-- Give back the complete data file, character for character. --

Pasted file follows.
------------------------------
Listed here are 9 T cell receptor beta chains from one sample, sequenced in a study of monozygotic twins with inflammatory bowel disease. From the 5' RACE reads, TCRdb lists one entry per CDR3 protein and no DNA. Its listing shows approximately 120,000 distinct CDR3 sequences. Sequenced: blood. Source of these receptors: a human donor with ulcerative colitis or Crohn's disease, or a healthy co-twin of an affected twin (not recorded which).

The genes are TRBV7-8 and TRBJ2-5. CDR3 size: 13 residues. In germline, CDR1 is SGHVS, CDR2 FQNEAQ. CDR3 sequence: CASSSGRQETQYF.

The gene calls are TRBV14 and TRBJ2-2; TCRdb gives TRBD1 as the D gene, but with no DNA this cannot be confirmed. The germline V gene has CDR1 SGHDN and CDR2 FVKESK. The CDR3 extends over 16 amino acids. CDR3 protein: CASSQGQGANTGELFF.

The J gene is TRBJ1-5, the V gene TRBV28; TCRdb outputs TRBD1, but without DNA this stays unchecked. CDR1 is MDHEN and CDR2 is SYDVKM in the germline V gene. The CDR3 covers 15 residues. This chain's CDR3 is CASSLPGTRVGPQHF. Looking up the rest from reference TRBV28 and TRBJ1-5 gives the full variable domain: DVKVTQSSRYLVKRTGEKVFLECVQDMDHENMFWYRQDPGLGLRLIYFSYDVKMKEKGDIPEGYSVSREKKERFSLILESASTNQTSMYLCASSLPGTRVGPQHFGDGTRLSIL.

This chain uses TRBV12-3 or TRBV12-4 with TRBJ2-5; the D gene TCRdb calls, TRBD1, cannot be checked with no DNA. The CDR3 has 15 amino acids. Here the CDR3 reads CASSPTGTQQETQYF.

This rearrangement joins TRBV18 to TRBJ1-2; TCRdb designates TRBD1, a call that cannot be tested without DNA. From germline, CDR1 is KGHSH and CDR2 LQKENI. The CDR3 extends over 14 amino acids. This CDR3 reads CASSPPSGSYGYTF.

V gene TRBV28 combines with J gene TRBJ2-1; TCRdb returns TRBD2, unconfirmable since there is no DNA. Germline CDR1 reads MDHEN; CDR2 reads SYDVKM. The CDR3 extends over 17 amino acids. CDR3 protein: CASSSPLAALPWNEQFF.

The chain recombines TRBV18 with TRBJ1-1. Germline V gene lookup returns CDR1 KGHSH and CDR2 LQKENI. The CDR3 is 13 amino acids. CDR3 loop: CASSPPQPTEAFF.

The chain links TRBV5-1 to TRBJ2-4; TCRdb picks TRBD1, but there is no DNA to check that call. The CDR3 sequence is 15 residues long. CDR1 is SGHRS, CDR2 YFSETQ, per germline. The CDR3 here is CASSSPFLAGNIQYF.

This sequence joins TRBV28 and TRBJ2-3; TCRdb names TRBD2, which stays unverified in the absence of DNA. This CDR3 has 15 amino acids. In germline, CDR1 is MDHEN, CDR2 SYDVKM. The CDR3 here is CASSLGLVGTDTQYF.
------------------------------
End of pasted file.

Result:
Listed here are 9 T cell receptor beta chains from one sample, sequenced in a study of monozygotic twins with inflammatory bowel disease. From the 5' RACE reads, TCRdb lists one entry per CDR3 protein and no DNA. Its listing shows approximately 120,000 distinct CDR3 sequences. Sequenced: blood. Source of these receptors: a human donor with ulcerative colitis or Crohn's disease, or a healthy co-twin of an affected twin (not recorded which).

The genes are TRBV7-8 and TRBJ2-5. CDR3 size: 13 residues. In germline, CDR1 is SGHVS, CDR2 FQNEAQ. CDR3 sequence: CASSSGRQETQYF.

The gene calls are TRBV14 and TRBJ2-2; TCRdb gives TRBD1 as the D gene, but with no DNA this cannot be confirmed. The germline V gene has CDR1 SGHDN and CDR2 FVKESK. The CDR3 extends over 16 amino acids. CDR3 protein: CASSQGQGANTGELFF.

The J gene is TRBJ1-5, the V gene TRBV28; TCRdb outputs TRBD1, but without DNA this stays unchecked. CDR1 is MDHEN and CDR2 is SYDVKM in the germline V gene. The CDR3 covers 15 residues. This chain's CDR3 is CASSLPGTRVGPQHF. Looking up the rest from reference TRBV28 and TRBJ1-5 gives the full variable domain: DVKVTQSSRYLVKRTGEKVFLECVQDMDHENMFWYRQDPGLGLRLIYFSYDVKMKEKGDIPEGYSVSREKKERFSLILESASTNQTSMYLCASSLPGTRVGPQHFGDGTRLSIL.

This chain uses TRBV12-3 or TRBV12-4 with TRBJ2-5; the D gene TCRdb calls, TRBD1, cannot be checked with no DNA. The CDR3 has 15 amino acids. Here the CDR3 reads CASSPTGTQQETQYF.

This rearrangement joins TRBV18 to TRBJ1-2; TCRdb designates TRBD1, a call that cannot be tested without DNA. From germline, CDR1 is KGHSH and CDR2 LQKENI. The CDR3 extends over 14 amino acids. This CDR3 reads CASSPPSGSYGYTF.

V gene TRBV28 combines with J gene TRBJ2-1; TCRdb returns TRBD2, unconfirmable since there is no DNA. Germline CDR1 reads MDHEN; CDR2 reads SYDVKM. The CDR3 extends over 17 amino acids. CDR3 protein: CASSSPLAALPWNEQFF.

The chain recombines TRBV18 with TRBJ1-1. Germline V gene lookup returns CDR1 KGHSH and CDR2 LQKENI. The CDR3 is 13 amino acids. CDR3 loop: CASSPPQPTEAFF.

The chain links TRBV5-1 to TRBJ2-4; TCRdb picks TRBD1, but there is no DNA to check that call. The CDR3 sequence is 15 residues long. CDR1 is SGHRS, CDR2 YFSETQ, per germline. The CDR3 here is CASSSPFLAGNIQYF.

This sequence joins TRBV28 and TRBJ2-3; TCRdb names TRBD2, which stays unverified in the absence of DNA. This CDR3 has 15 amino acids. In germline, CDR1 is MDHEN, CDR2 SYDVKM. The CDR3 here is CASSLGLVGTDTQYF.